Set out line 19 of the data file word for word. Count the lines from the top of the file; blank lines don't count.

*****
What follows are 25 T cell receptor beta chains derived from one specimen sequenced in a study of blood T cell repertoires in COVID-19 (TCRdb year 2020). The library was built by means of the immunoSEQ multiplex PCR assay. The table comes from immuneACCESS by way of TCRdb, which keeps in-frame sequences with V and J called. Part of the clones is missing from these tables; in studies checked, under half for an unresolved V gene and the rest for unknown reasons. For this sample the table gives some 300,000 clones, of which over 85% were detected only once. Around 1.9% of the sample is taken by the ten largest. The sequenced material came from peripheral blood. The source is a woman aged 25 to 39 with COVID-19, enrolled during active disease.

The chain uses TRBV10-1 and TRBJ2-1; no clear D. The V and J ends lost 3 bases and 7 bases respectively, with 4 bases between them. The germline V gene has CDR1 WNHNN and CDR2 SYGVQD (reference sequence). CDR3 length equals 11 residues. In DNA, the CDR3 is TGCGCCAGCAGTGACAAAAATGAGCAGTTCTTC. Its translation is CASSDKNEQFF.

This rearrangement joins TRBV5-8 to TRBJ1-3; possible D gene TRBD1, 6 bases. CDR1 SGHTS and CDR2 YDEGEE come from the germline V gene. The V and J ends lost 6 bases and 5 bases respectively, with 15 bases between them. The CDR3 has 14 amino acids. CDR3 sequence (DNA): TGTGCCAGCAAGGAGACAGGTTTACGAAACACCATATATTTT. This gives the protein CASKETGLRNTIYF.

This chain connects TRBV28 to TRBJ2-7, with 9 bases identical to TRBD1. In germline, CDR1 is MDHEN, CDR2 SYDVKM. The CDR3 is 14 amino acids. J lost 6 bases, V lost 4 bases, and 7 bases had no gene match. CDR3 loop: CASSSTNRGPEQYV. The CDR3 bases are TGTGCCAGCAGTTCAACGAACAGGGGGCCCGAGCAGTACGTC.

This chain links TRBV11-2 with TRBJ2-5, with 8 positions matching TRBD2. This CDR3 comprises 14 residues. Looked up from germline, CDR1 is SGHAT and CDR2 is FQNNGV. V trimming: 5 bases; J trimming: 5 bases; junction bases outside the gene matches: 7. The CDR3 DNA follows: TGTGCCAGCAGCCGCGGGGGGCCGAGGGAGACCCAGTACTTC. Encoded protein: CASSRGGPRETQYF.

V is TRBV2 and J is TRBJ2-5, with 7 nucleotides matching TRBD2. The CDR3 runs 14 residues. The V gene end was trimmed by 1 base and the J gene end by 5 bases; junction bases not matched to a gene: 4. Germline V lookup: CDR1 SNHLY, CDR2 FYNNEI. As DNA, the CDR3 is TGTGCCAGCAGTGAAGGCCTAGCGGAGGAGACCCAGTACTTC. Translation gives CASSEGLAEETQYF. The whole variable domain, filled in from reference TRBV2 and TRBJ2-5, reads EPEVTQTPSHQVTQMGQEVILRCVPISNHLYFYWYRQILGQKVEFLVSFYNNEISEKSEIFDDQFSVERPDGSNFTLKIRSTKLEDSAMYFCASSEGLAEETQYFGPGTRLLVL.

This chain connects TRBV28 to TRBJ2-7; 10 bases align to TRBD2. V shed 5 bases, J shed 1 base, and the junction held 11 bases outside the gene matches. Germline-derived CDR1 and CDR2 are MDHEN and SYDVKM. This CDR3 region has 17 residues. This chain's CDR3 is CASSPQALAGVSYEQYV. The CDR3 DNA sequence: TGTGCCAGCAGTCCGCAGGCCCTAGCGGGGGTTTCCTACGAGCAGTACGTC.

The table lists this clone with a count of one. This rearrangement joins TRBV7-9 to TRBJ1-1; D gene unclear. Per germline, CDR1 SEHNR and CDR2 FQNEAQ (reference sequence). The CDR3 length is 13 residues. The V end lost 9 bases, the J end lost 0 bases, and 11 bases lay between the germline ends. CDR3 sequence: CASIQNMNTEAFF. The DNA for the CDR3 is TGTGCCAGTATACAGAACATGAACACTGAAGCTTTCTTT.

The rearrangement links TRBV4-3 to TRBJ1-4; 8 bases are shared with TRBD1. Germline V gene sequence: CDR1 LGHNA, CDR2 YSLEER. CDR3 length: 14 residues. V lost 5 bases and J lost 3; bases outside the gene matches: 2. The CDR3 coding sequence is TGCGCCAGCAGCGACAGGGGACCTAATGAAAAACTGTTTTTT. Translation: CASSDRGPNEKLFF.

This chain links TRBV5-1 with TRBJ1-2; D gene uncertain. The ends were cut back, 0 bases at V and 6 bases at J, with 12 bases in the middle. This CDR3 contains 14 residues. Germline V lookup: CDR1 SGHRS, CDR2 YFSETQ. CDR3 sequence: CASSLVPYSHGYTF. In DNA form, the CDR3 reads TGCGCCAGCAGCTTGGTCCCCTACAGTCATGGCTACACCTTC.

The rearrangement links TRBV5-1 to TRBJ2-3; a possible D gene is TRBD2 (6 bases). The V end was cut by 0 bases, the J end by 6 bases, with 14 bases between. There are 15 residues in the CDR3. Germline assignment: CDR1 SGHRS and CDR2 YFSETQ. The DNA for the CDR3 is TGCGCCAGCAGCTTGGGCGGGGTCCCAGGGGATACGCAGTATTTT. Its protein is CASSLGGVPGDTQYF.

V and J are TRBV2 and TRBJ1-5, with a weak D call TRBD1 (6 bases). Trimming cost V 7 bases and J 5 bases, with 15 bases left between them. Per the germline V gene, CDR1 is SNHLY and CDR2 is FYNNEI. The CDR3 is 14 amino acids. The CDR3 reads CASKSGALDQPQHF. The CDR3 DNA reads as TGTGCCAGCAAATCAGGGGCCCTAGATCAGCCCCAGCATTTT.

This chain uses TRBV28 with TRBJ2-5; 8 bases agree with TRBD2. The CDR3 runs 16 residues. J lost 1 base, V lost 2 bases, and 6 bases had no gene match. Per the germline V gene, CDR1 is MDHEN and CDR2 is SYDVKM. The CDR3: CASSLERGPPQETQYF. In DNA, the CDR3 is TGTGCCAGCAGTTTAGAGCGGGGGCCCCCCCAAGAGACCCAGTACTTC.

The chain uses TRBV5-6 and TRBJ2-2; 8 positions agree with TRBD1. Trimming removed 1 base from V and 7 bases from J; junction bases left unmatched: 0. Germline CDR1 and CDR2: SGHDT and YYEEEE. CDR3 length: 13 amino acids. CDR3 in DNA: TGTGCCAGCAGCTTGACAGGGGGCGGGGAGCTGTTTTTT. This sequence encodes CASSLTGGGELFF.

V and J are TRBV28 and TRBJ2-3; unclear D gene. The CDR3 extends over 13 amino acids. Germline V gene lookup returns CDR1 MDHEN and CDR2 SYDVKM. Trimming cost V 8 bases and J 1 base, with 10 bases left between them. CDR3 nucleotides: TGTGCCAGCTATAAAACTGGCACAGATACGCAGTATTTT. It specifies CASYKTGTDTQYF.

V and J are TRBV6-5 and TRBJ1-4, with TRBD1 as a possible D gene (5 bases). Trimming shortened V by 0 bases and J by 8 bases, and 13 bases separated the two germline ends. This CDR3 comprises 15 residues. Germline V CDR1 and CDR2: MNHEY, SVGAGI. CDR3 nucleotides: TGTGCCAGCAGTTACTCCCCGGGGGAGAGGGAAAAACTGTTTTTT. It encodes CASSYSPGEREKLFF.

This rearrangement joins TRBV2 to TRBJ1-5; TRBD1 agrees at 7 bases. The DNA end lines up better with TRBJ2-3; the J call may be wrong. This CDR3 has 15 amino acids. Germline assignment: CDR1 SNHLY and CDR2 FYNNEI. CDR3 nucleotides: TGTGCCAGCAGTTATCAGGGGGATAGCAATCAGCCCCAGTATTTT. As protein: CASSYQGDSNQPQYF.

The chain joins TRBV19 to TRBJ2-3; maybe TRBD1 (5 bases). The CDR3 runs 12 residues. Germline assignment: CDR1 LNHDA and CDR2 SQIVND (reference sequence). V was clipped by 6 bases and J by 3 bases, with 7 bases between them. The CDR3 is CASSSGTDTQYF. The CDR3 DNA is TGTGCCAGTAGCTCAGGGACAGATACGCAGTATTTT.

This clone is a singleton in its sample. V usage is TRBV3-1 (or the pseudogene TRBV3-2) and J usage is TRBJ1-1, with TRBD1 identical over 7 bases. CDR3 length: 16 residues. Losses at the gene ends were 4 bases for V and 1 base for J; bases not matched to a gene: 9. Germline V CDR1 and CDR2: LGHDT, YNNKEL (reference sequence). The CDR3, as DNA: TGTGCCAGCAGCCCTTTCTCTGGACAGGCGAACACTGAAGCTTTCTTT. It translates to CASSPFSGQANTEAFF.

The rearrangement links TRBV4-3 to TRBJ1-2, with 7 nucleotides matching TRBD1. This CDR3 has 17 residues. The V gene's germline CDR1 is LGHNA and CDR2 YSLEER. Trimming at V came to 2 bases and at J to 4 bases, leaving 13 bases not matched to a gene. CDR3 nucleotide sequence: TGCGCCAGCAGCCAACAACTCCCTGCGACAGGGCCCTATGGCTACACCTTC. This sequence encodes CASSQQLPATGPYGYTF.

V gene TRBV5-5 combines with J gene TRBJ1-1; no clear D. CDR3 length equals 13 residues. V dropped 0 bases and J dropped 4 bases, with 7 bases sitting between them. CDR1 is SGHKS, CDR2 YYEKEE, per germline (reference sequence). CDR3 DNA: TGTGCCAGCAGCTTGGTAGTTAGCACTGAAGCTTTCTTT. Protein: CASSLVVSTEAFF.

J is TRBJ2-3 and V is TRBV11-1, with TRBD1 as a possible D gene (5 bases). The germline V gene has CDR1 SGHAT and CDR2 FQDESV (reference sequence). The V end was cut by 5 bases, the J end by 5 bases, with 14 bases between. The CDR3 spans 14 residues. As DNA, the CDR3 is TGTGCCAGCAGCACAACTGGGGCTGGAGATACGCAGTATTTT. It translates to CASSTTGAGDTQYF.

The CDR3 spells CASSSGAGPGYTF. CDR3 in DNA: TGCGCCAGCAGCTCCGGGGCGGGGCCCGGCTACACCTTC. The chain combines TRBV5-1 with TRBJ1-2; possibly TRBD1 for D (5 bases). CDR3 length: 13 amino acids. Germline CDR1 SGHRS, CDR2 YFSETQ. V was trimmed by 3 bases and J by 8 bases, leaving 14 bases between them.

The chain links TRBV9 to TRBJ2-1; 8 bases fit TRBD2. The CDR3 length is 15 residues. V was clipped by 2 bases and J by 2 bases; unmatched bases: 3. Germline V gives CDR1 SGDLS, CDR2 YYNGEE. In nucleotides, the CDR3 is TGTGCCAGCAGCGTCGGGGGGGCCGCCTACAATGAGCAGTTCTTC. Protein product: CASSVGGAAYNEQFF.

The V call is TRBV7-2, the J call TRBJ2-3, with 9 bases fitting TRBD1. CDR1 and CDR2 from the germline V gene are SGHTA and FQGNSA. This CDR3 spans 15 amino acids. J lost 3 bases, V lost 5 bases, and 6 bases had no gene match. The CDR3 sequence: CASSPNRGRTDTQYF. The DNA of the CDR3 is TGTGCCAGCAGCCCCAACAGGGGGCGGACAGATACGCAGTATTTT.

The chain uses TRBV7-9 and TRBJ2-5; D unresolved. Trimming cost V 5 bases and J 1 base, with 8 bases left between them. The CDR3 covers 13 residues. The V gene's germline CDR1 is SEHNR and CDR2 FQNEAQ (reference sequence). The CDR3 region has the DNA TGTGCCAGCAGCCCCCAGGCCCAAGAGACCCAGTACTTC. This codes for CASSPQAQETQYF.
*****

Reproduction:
This clone is a singleton in its sample. V usage is TRBV3-1 (or the pseudogene TRBV3-2) and J usage is TRBJ1-1, with TRBD1 identical over 7 bases. CDR3 length: 16 residues. Losses at the gene ends were 4 bases for V and 1 base for J; bases not matched to a gene: 9. Germline V CDR1 and CDR2: LGHDT, YNNKEL (reference sequence). The CDR3, as DNA: TGTGCCAGCAGCCCTTTCTCTGGACAGGCGAACACTGAAGCTTTCTTT. It translates to CASSPFSGQANTEAFF.